Global Walk: Azerbaijan
Tell your friends you’re going walking in the Caucasus and you might receive a quizzical look. Inform them that you will be hiking through a country that does not even officially exist, and you can expect serious disbelief. But the Janapar Trail in Nagorno-Karabakh is just that: a meandering 190km/119-mile route through the mountains of a breakaway republic that is currently recognised by no-one but its residents. With a name derived from three languages – Russian (‘Nagorno’, meaning mountainous), Turkish (‘Kara’, meaning black) and Persian (‘bakh’, meaning garden) – Nagorno-Karabakh is one of those ‘frozen conflicts’ left over from the collapse of the Soviet Union. Despite its declared independence, it’s officially a part of neighbouring Azerbaijan, where its sovereignty is a huge bone of contention. Fortunately, there has been no fighting here since the early 1990s and it is perfectly safe to visit.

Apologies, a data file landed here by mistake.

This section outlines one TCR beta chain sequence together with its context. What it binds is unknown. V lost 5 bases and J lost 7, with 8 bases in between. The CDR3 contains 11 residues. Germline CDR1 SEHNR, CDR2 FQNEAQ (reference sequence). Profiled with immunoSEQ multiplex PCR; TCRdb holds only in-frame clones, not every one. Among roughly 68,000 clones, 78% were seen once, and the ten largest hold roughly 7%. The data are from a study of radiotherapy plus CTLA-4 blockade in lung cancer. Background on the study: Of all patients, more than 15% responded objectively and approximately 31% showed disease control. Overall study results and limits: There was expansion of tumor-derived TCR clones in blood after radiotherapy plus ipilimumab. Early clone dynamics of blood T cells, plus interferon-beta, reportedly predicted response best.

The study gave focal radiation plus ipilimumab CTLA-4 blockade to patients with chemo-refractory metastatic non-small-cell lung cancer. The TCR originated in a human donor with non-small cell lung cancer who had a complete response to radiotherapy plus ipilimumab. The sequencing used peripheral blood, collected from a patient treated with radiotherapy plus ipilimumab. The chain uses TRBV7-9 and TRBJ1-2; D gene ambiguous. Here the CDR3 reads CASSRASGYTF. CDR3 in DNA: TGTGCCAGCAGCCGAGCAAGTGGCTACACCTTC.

Set up in 2006 to boost tourism in the region, the Janapar Trail is a newly established long-distance route for experienced hikers. Beginning in the north around Dadivank and finishing at Hadrut in the south, the trail is waymarked for much of its length with a distinctive ‘footprint’ logo and is not especially physically demanding. But a remote region such as this presents its own challenges and an adventurous spirit is as important as strong legs and trekking experience. Atolerance of vodka is a bonus, as is any scrap of Russian, Turkish or Armenian that you can muster. The trail can be conveniently split up into day hikes between villages, where it is usually possible to stay with a local family. Camping is another possibility, although wolves are said to be present and campers should take sensible precautions. It’s also perfectly feasible to walk short sections of the route or make day hikes from Stepanakert, the Karabakh capital. My time was limited, so I decided to sample two shortish sections of the trail. I took a marshrutka (minibus) from Stepanakert to Dadivank – a village that has one of the largest monasteries in the country. Like most Armenian churches, the monastery is strewn with khachkars – carved memorial stones that commemorate the passing of souls. After a quick look, I head out on the trail, heading southeast. This section, to the village of Vaghuhas, was easy walking, following a road along the north bank of the Tartar River. There was almost no traffic and already it felt as if I had the place to myself. I passed by the settlement of Charektar before reaching a village called Getavan, just beyond the point where the Tartar Valley widens into a floodplain. Here, I left the road and river behind as the trail crossed an ancient bridge to climb steeply to Vaghuhas.